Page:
An estimated 138 people were shot at the Berlin Wall between 1961 and 1989. Many of these deaths were concealed by the regime in the former East Germany.
The cover-up didn’t necessarily stop when the Berlin Wall fell 25 years ago. Nor did it end with the reunification of Germany one year later.
If anything, the tendency to play down the horrors of the regime has increased. Gregor Gysi, a leading member of the Left Party, which formed in 2007 as a merger of former East German communists and western German socialists, recently said the German Democratic Republic was “not a lawless state.”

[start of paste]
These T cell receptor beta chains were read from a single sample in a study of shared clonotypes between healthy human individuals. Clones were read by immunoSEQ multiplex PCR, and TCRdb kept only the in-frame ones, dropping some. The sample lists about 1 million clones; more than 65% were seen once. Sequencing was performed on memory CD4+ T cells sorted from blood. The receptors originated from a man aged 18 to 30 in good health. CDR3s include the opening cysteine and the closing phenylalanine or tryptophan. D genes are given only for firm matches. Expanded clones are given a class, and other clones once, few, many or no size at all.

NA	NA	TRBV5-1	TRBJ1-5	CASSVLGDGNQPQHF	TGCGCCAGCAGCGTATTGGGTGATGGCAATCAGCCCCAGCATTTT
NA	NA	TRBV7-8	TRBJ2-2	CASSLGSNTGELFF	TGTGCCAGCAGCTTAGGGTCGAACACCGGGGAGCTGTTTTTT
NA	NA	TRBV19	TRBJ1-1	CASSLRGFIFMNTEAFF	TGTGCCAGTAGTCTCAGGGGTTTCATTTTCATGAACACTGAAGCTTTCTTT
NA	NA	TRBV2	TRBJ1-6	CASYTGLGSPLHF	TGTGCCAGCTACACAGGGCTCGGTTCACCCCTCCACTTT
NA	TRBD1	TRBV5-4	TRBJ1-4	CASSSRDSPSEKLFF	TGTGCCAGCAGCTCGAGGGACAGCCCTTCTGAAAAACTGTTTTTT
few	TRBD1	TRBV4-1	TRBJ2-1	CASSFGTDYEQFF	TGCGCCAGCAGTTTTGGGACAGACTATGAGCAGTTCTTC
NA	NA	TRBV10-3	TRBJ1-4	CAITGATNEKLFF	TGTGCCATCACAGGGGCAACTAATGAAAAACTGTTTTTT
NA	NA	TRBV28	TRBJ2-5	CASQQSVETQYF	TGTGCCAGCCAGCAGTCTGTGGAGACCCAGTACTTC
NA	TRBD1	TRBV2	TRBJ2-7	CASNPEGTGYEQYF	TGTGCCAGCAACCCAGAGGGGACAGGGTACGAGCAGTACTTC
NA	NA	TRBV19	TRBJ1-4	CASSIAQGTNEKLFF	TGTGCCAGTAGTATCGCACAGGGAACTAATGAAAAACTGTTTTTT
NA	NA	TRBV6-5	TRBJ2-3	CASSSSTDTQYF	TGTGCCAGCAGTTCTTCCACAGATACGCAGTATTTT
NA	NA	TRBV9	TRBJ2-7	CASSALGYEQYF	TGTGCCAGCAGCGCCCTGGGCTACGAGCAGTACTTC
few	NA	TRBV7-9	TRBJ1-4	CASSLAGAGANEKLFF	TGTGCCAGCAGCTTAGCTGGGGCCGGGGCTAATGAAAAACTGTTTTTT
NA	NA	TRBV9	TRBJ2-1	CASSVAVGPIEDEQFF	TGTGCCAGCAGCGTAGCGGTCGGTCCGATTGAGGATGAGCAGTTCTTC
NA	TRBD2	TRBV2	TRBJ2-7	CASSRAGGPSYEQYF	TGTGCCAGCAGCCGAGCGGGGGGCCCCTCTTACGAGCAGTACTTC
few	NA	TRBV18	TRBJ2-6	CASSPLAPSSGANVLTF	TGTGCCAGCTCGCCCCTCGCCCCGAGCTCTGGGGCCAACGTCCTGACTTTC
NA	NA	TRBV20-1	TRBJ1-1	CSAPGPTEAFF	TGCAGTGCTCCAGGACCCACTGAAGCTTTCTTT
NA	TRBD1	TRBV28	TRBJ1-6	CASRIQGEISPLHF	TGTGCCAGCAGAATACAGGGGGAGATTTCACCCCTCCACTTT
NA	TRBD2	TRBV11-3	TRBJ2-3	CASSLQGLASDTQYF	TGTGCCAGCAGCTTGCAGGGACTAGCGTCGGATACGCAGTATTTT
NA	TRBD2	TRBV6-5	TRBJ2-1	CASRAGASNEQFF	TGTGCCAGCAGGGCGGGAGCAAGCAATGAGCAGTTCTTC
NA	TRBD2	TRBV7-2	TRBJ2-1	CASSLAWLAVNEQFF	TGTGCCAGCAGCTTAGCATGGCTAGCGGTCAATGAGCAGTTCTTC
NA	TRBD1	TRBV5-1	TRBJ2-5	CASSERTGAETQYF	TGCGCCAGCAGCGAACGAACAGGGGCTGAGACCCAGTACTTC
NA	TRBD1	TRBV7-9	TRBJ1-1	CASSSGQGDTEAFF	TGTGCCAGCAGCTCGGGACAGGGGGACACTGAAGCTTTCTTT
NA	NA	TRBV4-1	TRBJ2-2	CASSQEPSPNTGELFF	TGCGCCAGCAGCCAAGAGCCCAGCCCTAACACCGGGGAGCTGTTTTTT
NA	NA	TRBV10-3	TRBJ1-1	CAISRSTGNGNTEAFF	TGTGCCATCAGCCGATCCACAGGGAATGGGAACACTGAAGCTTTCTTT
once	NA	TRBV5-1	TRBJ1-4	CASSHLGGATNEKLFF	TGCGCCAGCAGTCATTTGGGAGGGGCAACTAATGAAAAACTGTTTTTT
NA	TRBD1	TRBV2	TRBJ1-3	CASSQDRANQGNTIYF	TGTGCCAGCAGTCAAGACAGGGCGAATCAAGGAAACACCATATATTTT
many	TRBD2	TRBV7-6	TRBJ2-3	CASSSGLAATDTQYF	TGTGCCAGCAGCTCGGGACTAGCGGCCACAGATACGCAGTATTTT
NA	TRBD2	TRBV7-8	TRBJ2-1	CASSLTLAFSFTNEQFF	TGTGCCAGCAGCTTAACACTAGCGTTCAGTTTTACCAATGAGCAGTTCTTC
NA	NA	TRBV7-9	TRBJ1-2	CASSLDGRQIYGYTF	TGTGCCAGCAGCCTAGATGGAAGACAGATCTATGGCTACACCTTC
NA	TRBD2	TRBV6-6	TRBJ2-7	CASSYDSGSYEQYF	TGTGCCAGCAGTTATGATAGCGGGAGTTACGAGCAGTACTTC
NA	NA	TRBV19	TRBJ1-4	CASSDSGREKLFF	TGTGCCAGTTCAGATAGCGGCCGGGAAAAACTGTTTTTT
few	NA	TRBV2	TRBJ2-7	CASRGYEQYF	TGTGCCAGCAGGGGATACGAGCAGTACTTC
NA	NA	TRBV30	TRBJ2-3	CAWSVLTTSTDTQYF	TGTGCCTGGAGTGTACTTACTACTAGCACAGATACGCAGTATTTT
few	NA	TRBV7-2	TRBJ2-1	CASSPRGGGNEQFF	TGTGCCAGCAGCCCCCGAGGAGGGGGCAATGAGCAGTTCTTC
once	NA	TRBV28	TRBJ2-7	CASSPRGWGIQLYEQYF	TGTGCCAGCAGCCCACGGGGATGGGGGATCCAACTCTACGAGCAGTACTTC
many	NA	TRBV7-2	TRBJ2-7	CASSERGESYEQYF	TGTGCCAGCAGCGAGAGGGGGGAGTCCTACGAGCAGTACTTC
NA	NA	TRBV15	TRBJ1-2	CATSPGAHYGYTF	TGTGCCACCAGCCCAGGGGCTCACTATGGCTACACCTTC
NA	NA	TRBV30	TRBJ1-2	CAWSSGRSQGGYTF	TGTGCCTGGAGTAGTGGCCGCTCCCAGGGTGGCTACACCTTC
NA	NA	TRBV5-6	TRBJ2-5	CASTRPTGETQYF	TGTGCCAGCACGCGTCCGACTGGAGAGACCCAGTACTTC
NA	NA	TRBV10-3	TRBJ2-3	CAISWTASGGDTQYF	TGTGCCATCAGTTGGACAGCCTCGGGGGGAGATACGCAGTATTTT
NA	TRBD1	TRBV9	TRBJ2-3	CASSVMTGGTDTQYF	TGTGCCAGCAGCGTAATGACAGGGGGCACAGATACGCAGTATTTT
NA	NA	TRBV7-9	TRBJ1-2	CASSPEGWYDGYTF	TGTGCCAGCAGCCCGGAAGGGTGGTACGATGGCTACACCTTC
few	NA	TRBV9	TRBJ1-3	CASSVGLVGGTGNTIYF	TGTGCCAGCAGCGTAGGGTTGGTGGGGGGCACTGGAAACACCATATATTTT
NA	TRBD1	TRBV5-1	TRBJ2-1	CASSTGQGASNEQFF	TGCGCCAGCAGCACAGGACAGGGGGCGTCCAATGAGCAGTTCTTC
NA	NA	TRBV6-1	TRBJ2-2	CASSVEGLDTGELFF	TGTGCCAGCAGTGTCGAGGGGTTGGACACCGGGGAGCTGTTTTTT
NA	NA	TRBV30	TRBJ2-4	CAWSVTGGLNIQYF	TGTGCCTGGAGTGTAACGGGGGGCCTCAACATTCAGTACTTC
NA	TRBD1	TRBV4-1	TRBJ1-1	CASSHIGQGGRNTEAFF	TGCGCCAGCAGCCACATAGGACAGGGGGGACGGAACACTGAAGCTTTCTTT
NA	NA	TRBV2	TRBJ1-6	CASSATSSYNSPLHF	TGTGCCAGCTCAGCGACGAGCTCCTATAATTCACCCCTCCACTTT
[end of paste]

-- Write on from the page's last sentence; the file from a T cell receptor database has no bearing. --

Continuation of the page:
Even today, many of the victims’ families do not feel that those responsible for the killings committed by the Stasi, the former East German secret police – were punished for their crimes. Many people who had lost family members had to wait years to even find out what had happened.
A new documentary, by filmmaker Stefan Weinert, tells their stories. “The Family,” opened in German cinemas on Thursday ahead of this weekend's commemorations to mark the anniversary of the fall of the Berlin Wall.